I recently came across Michael McCallum‘s work online very recently through a random comment in a film noir group. I bought the filmmaker’s first film, Fairview St. and was blown away, giving it the highest marks. I wasn’t aware that Michael had a film company called Rebel Pictures which released many more of his other films (all available on http://www.rebelpictures.net to buy/rent online and some on DVD). I then bought his film after Fairview St. called Lucky and again was just immensely impressed. While this interview focuses on these 1st two features, I encourage you to check out his other films as they run the gamut of genres and styles. I am sure you will find something to like. Michael McCallum is definitely not a one hit wonder. -Dave K aka A Fiend On Film
1) OK, so who is Michael McCallum and how did you get interested in making films?
Who am I? Isn’t that the burning question for us all. I’m a Filmmaker/Director/Actor/ Writer/Producer/ Editor/Photographer and Radio Show Host. It’s a laundry list I know. All of these things I’ve been interested in for some time and have been pursuing and improving on.
As for how I got interested in making films, I am first and foremost a Movie Lover. I watched a lot of movies and TV as a kid and would also do impersonations of actors/characters at that time as well as family and friends. I really wanted to be an actor from a young age (5 or 6), but had no clue what was involved in that pursuit. I liked to entertain. We didn’t have a lot when I was a kid and my folks did the best they could, so my imagination played a big part of my growing up. I rely on it daily as a creative person.
I didn’t start making films until I was in college and took a Film Production class to just have a better understanding, as an actor, what a director went through. It definitely helped me have a better understanding of what directors go through. I felt I had a clear perspective and empathy for them the next film I acted in after that class. Now mind you, I did poorly in the class itself. I didn’t follow many of the rules and really pushed the limits of what we were “supposed” to make for the curriculum.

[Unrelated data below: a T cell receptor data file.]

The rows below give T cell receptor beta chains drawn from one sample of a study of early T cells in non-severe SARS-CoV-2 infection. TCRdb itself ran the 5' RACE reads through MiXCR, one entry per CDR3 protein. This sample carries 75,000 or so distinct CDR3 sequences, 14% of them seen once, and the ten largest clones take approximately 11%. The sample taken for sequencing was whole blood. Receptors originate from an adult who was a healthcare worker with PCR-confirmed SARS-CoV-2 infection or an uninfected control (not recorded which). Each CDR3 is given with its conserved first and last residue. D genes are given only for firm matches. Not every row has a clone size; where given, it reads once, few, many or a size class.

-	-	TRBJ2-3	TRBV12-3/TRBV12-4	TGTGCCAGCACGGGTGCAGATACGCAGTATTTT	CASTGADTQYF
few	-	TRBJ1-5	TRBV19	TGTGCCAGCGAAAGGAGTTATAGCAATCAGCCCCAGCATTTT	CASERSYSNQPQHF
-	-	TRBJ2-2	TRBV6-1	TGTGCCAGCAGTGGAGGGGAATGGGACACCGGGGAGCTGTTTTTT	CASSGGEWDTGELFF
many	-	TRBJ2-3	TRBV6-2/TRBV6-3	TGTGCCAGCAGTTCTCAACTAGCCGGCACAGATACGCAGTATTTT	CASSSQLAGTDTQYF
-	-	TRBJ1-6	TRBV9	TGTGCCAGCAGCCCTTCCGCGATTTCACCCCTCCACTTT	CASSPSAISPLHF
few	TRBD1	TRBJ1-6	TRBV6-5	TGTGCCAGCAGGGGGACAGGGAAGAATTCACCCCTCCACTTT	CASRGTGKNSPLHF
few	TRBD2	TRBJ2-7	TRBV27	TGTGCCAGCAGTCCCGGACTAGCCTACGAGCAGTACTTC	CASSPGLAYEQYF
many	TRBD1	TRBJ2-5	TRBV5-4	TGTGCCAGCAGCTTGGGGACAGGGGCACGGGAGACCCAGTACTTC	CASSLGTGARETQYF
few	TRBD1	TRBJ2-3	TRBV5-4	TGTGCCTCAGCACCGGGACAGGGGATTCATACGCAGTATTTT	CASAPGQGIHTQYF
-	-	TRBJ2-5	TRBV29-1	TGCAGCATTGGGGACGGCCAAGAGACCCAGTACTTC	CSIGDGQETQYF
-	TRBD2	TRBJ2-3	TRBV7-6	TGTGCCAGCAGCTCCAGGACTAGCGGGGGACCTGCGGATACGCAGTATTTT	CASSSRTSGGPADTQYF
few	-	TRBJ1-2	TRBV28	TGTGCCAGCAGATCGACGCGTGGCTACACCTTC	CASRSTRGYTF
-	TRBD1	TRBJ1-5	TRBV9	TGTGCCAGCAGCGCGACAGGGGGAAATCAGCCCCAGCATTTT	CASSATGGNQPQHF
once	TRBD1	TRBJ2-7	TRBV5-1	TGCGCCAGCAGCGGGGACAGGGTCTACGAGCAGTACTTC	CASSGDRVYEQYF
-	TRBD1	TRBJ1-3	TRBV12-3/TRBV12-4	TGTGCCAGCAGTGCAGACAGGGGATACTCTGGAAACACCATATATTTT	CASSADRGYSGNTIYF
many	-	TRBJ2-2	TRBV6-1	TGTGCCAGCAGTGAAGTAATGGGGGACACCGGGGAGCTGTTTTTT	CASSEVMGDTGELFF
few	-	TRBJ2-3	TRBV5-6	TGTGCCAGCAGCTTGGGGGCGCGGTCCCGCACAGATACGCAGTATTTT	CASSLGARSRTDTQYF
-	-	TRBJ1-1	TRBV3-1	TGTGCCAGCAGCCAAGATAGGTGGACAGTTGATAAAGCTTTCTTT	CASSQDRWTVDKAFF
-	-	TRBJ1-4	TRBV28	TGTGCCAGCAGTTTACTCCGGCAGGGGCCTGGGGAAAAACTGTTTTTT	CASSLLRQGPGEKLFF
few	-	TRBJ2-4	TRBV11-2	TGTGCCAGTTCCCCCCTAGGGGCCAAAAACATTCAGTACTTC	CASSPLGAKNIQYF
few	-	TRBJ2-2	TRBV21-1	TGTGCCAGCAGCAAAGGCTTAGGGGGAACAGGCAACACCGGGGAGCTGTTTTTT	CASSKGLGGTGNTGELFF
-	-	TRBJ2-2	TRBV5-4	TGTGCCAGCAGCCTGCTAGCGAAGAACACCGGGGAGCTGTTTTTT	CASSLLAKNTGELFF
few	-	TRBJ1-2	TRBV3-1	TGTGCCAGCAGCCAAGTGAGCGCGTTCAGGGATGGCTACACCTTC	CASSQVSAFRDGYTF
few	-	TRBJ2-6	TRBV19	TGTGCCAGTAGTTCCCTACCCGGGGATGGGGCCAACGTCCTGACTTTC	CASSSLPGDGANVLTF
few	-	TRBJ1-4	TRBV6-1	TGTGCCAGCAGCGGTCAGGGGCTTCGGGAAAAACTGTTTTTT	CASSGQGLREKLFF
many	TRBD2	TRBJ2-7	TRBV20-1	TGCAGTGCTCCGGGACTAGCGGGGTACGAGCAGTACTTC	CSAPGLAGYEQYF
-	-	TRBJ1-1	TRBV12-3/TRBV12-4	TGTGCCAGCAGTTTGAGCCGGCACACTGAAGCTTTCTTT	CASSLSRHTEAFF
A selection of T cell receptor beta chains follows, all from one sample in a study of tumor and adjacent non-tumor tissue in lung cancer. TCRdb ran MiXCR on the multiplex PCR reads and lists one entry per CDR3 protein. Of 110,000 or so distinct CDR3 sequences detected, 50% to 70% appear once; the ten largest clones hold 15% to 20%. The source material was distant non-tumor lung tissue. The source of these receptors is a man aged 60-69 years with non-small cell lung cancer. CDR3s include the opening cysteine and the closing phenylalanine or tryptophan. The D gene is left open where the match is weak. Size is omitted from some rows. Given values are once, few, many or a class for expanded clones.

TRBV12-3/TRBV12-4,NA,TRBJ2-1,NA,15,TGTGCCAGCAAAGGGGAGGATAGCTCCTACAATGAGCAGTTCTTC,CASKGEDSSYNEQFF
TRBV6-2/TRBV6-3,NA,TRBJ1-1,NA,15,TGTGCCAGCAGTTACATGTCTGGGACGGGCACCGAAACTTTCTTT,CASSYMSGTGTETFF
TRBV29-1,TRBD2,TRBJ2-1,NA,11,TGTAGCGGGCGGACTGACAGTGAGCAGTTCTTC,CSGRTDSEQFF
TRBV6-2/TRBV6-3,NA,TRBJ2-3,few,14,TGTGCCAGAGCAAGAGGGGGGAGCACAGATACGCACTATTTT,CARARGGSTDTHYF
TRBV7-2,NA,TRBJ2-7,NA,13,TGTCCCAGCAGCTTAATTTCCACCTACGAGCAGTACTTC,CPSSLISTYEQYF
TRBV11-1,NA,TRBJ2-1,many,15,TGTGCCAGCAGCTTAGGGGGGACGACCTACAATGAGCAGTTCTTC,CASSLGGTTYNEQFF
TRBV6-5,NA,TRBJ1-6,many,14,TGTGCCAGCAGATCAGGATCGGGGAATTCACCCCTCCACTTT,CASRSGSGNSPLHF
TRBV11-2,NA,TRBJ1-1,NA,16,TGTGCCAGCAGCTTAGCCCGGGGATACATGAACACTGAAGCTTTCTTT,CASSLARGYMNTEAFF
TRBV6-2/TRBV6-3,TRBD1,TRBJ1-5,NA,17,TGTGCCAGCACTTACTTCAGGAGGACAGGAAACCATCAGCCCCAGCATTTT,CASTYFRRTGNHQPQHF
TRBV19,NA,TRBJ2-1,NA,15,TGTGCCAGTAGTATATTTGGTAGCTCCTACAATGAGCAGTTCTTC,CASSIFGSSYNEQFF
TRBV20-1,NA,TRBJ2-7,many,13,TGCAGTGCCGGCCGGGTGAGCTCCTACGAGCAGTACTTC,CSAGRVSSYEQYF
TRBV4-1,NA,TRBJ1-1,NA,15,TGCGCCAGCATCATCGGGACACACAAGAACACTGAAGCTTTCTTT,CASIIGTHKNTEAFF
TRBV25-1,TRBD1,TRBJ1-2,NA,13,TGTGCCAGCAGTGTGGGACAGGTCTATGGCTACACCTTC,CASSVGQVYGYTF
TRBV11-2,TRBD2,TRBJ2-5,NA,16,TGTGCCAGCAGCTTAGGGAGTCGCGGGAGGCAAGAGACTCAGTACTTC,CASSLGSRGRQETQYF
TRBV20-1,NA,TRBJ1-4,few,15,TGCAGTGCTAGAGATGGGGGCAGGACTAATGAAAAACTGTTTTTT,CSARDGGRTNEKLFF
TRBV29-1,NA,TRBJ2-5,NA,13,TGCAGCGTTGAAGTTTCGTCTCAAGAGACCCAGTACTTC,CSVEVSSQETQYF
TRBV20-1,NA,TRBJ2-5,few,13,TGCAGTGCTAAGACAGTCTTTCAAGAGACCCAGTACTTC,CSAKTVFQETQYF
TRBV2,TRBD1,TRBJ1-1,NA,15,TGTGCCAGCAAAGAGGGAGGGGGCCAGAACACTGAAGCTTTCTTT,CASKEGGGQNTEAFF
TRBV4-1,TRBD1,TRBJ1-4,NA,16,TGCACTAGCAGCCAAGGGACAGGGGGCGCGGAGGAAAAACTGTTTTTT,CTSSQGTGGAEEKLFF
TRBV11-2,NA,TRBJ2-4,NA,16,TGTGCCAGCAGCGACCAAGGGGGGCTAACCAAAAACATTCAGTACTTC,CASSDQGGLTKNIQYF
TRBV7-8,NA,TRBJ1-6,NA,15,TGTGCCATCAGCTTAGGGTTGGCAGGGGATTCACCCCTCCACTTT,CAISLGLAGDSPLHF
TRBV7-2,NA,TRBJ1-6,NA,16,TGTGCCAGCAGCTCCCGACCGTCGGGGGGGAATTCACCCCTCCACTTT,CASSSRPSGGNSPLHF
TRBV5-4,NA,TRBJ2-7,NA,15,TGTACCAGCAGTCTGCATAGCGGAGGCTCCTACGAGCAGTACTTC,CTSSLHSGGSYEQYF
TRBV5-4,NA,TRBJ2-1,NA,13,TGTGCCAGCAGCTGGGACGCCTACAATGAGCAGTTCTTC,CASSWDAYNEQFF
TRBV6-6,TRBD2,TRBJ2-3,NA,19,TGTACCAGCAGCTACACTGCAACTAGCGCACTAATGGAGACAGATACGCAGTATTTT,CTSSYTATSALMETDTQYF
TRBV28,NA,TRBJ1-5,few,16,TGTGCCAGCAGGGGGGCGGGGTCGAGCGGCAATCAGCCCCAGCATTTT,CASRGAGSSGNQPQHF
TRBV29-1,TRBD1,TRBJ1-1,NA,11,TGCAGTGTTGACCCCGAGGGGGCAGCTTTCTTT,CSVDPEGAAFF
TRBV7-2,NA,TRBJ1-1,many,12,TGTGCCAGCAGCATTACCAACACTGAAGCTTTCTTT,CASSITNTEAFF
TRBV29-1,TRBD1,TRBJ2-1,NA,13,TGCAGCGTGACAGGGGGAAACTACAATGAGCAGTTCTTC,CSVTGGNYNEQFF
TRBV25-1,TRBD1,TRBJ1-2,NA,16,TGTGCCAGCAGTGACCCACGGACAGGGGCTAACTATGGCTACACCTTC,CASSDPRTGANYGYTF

Then 9/11 happened and I lost all of my financial aid for school. Even at a local community college I was struggling money wise and couldn’t finish obtaining my degree. I did however finish the Studio Program for Acting and then preceded to audition for and act in some of the worst movies made in Michigan. I’d say a broader demographic than just Michigan, if we’re being completely honest. I definitely learned a lot of what NOT to do on those films.
The worst part of those times were not that the films were bad, but that the experiences were even worse. I wasn’t only embarrassed by the finished films, but had pretty terrible experiences on them as well. I then figured, “well shit, I have my own ideas and I know I could do something better than THAT and I’d have a better time doing it too.” It hit me hard that I can create my own atmospheres and have a better environment on my own films than these that I was acting in at the time. Now some of my cast/crews might disagree, but I feel overall I’ve accomplished that to say the least.
I essentially became the director I had always wanted to work with. Someone who demanded a lot, communicated well, was passionate, had high expectations, but would actually lead the team and not with an iron fist either.
A scene from Lucky
2) I have only seen two of your films so far, Fairview St. and Lucky, both starring you. Fairview St. was your 1st feature. Was it a conscious decision to be the lead in it?